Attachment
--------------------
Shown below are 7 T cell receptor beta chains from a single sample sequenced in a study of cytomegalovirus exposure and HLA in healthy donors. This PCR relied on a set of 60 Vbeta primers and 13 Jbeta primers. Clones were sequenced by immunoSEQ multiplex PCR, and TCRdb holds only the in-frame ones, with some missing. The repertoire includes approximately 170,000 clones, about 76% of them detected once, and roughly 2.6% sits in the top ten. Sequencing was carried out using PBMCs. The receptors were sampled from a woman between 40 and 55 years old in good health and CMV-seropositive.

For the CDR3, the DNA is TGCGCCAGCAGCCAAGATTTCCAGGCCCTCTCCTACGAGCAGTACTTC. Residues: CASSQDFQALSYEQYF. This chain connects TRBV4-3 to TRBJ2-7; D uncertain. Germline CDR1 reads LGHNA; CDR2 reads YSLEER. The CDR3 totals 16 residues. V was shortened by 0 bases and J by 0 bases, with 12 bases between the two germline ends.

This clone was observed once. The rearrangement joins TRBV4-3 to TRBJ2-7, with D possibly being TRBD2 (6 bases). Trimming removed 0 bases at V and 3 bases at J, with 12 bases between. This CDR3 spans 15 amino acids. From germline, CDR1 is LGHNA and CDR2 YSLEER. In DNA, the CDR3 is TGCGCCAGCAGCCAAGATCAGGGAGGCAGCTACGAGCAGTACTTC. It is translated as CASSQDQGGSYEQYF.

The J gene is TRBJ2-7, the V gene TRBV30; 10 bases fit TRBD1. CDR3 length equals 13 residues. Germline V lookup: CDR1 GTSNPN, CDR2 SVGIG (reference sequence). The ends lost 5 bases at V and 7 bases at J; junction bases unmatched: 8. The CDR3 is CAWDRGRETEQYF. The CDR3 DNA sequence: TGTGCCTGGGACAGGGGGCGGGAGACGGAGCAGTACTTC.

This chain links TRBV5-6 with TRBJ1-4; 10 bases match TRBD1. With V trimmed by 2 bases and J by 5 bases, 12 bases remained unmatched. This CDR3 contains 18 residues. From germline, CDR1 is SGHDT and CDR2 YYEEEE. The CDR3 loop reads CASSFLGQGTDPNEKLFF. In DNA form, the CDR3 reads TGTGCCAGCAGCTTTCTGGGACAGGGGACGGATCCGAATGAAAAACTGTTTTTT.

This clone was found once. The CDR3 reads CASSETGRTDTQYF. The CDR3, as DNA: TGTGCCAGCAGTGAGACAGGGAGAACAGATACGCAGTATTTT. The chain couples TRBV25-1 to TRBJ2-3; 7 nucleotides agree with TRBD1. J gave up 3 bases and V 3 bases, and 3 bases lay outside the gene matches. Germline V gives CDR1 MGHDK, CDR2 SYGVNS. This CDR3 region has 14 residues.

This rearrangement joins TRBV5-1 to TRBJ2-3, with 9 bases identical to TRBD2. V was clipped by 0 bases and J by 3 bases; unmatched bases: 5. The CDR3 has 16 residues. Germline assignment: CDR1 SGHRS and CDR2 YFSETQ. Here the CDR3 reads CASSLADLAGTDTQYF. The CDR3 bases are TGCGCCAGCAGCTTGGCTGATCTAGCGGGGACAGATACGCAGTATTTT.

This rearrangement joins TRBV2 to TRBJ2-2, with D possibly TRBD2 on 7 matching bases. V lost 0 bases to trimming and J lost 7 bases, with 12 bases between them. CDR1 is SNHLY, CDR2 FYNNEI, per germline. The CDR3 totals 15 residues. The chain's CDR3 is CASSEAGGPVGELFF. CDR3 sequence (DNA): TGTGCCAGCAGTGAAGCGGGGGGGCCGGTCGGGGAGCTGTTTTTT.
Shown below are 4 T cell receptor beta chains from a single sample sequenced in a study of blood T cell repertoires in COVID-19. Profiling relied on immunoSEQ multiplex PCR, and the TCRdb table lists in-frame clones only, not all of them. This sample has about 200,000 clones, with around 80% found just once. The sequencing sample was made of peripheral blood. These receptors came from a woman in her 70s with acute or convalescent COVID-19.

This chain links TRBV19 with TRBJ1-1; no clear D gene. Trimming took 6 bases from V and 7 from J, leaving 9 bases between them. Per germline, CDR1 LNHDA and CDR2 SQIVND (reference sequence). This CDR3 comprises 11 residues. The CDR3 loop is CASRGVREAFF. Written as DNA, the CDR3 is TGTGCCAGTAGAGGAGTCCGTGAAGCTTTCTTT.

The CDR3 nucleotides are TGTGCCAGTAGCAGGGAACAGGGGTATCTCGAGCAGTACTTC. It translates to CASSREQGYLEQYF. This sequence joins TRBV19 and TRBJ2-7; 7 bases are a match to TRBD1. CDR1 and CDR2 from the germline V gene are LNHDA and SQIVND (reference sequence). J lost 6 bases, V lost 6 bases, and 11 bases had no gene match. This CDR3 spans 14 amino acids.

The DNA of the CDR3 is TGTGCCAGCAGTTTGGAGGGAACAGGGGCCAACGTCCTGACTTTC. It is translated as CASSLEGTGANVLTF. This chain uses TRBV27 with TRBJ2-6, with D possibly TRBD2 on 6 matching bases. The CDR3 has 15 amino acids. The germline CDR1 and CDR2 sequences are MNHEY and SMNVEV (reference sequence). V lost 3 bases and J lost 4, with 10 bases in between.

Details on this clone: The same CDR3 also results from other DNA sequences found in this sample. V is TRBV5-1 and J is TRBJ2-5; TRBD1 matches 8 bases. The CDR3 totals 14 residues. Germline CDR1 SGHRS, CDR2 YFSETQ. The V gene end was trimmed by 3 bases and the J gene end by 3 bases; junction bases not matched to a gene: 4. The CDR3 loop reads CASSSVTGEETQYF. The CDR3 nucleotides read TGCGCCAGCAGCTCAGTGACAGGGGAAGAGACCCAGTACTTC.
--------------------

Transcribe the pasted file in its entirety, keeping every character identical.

Shown below are 7 T cell receptor beta chains from a single sample sequenced in a study of cytomegalovirus exposure and HLA in healthy donors. This PCR relied on a set of 60 Vbeta primers and 13 Jbeta primers. Clones were sequenced by immunoSEQ multiplex PCR, and TCRdb holds only the in-frame ones, with some missing. The repertoire includes approximately 170,000 clones, about 76% of them detected once, and roughly 2.6% sits in the top ten. Sequencing was carried out using PBMCs. The receptors were sampled from a woman between 40 and 55 years old in good health and CMV-seropositive.

For the CDR3, the DNA is TGCGCCAGCAGCCAAGATTTCCAGGCCCTCTCCTACGAGCAGTACTTC. Residues: CASSQDFQALSYEQYF. This chain connects TRBV4-3 to TRBJ2-7; D uncertain. Germline CDR1 reads LGHNA; CDR2 reads YSLEER. The CDR3 totals 16 residues. V was shortened by 0 bases and J by 0 bases, with 12 bases between the two germline ends.

This clone was observed once. The rearrangement joins TRBV4-3 to TRBJ2-7, with D possibly being TRBD2 (6 bases). Trimming removed 0 bases at V and 3 bases at J, with 12 bases between. This CDR3 spans 15 amino acids. From germline, CDR1 is LGHNA and CDR2 YSLEER. In DNA, the CDR3 is TGCGCCAGCAGCCAAGATCAGGGAGGCAGCTACGAGCAGTACTTC. It is translated as CASSQDQGGSYEQYF.

The J gene is TRBJ2-7, the V gene TRBV30; 10 bases fit TRBD1. CDR3 length equals 13 residues. Germline V lookup: CDR1 GTSNPN, CDR2 SVGIG (reference sequence). The ends lost 5 bases at V and 7 bases at J; junction bases unmatched: 8. The CDR3 is CAWDRGRETEQYF. The CDR3 DNA sequence: TGTGCCTGGGACAGGGGGCGGGAGACGGAGCAGTACTTC.

This chain links TRBV5-6 with TRBJ1-4; 10 bases match TRBD1. With V trimmed by 2 bases and J by 5 bases, 12 bases remained unmatched. This CDR3 contains 18 residues. From germline, CDR1 is SGHDT and CDR2 YYEEEE. The CDR3 loop reads CASSFLGQGTDPNEKLFF. In DNA form, the CDR3 reads TGTGCCAGCAGCTTTCTGGGACAGGGGACGGATCCGAATGAAAAACTGTTTTTT.

This clone was found once. The CDR3 reads CASSETGRTDTQYF. The CDR3, as DNA: TGTGCCAGCAGTGAGACAGGGAGAACAGATACGCAGTATTTT. The chain couples TRBV25-1 to TRBJ2-3; 7 nucleotides agree with TRBD1. J gave up 3 bases and V 3 bases, and 3 bases lay outside the gene matches. Germline V gives CDR1 MGHDK, CDR2 SYGVNS. This CDR3 region has 14 residues.

This rearrangement joins TRBV5-1 to TRBJ2-3, with 9 bases identical to TRBD2. V was clipped by 0 bases and J by 3 bases; unmatched bases: 5. The CDR3 has 16 residues. Germline assignment: CDR1 SGHRS and CDR2 YFSETQ. Here the CDR3 reads CASSLADLAGTDTQYF. The CDR3 bases are TGCGCCAGCAGCTTGGCTGATCTAGCGGGGACAGATACGCAGTATTTT.

This rearrangement joins TRBV2 to TRBJ2-2, with D possibly TRBD2 on 7 matching bases. V lost 0 bases to trimming and J lost 7 bases, with 12 bases between them. CDR1 is SNHLY, CDR2 FYNNEI, per germline. The CDR3 totals 15 residues. The chain's CDR3 is CASSEAGGPVGELFF. CDR3 sequence (DNA): TGTGCCAGCAGTGAAGCGGGGGGGCCGGTCGGGGAGCTGTTTTTT.
Shown below are 4 T cell receptor beta chains from a single sample sequenced in a study of blood T cell repertoires in COVID-19. Profiling relied on immunoSEQ multiplex PCR, and the TCRdb table lists in-frame clones only, not all of them. This sample has about 200,000 clones, with around 80% found just once. The sequencing sample was made of peripheral blood. These receptors came from a woman in her 70s with acute or convalescent COVID-19.

This chain links TRBV19 with TRBJ1-1; no clear D gene. Trimming took 6 bases from V and 7 from J, leaving 9 bases between them. Per germline, CDR1 LNHDA and CDR2 SQIVND (reference sequence). This CDR3 comprises 11 residues. The CDR3 loop is CASRGVREAFF. Written as DNA, the CDR3 is TGTGCCAGTAGAGGAGTCCGTGAAGCTTTCTTT.

The CDR3 nucleotides are TGTGCCAGTAGCAGGGAACAGGGGTATCTCGAGCAGTACTTC. It translates to CASSREQGYLEQYF. This sequence joins TRBV19 and TRBJ2-7; 7 bases are a match to TRBD1. CDR1 and CDR2 from the germline V gene are LNHDA and SQIVND (reference sequence). J lost 6 bases, V lost 6 bases, and 11 bases had no gene match. This CDR3 spans 14 amino acids.

The DNA of the CDR3 is TGTGCCAGCAGTTTGGAGGGAACAGGGGCCAACGTCCTGACTTTC. It is translated as CASSLEGTGANVLTF. This chain uses TRBV27 with TRBJ2-6, with D possibly TRBD2 on 6 matching bases. The CDR3 has 15 amino acids. The germline CDR1 and CDR2 sequences are MNHEY and SMNVEV (reference sequence). V lost 3 bases and J lost 4, with 10 bases in between.

Details on this clone: The same CDR3 also results from other DNA sequences found in this sample. V is TRBV5-1 and J is TRBJ2-5; TRBD1 matches 8 bases. The CDR3 totals 14 residues. Germline CDR1 SGHRS, CDR2 YFSETQ. The V gene end was trimmed by 3 bases and the J gene end by 3 bases; junction bases not matched to a gene: 4. The CDR3 loop reads CASSSVTGEETQYF. The CDR3 nucleotides read TGCGCCAGCAGCTCAGTGACAGGGGAAGAGACCCAGTACTTC.